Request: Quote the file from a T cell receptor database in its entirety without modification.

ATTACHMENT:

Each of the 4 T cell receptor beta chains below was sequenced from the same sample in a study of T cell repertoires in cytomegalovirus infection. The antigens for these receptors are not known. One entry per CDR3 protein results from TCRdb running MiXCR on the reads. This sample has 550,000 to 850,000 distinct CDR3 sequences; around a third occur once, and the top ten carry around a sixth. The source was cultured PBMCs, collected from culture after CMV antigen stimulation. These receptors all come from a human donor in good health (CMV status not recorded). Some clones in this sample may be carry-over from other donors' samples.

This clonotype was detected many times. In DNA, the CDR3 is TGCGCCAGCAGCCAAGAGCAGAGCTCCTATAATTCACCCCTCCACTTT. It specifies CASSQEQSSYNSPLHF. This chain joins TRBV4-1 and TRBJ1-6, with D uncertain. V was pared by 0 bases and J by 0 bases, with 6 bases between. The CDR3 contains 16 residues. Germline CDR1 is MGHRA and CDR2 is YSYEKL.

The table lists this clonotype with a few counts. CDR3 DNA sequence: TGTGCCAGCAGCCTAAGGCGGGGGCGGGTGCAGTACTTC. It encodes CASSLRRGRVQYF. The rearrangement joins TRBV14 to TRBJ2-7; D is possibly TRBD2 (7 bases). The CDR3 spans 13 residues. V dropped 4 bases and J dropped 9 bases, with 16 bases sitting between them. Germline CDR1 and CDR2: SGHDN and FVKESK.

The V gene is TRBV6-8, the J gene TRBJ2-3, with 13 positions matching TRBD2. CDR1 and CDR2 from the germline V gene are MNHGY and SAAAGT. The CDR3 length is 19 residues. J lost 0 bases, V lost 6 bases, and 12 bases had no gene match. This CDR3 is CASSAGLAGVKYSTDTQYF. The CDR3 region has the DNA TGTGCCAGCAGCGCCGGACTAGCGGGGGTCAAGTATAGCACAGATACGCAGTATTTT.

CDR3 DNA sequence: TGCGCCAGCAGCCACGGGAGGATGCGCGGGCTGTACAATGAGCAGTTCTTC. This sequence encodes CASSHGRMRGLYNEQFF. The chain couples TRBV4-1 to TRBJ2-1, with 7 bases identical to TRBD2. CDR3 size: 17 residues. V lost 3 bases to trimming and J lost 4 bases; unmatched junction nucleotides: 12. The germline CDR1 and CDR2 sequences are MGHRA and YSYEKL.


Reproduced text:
Each of the 4 T cell receptor beta chains below was sequenced from the same sample in a study of T cell repertoires in cytomegalovirus infection. The antigens for these receptors are not known. One entry per CDR3 protein results from TCRdb running MiXCR on the reads. This sample has 550,000 to 850,000 distinct CDR3 sequences; around a third occur once, and the top ten carry around a sixth. The source was cultured PBMCs, collected from culture after CMV antigen stimulation. These receptors all come from a human donor in good health (CMV status not recorded). Some clones in this sample may be carry-over from other donors' samples.

This clonotype was detected many times. In DNA, the CDR3 is TGCGCCAGCAGCCAAGAGCAGAGCTCCTATAATTCACCCCTCCACTTT. It specifies CASSQEQSSYNSPLHF. This chain joins TRBV4-1 and TRBJ1-6, with D uncertain. V was pared by 0 bases and J by 0 bases, with 6 bases between. The CDR3 contains 16 residues. Germline CDR1 is MGHRA and CDR2 is YSYEKL.

The table lists this clonotype with a few counts. CDR3 DNA sequence: TGTGCCAGCAGCCTAAGGCGGGGGCGGGTGCAGTACTTC. It encodes CASSLRRGRVQYF. The rearrangement joins TRBV14 to TRBJ2-7; D is possibly TRBD2 (7 bases). The CDR3 spans 13 residues. V dropped 4 bases and J dropped 9 bases, with 16 bases sitting between them. Germline CDR1 and CDR2: SGHDN and FVKESK.

The V gene is TRBV6-8, the J gene TRBJ2-3, with 13 positions matching TRBD2. CDR1 and CDR2 from the germline V gene are MNHGY and SAAAGT. The CDR3 length is 19 residues. J lost 0 bases, V lost 6 bases, and 12 bases had no gene match. This CDR3 is CASSAGLAGVKYSTDTQYF. The CDR3 region has the DNA TGTGCCAGCAGCGCCGGACTAGCGGGGGTCAAGTATAGCACAGATACGCAGTATTTT.

CDR3 DNA sequence: TGCGCCAGCAGCCACGGGAGGATGCGCGGGCTGTACAATGAGCAGTTCTTC. This sequence encodes CASSHGRMRGLYNEQFF. The chain couples TRBV4-1 to TRBJ2-1, with 7 bases identical to TRBD2. CDR3 size: 17 residues. V lost 3 bases to trimming and J lost 4 bases; unmatched junction nucleotides: 12. The germline CDR1 and CDR2 sequences are MGHRA and YSYEKL.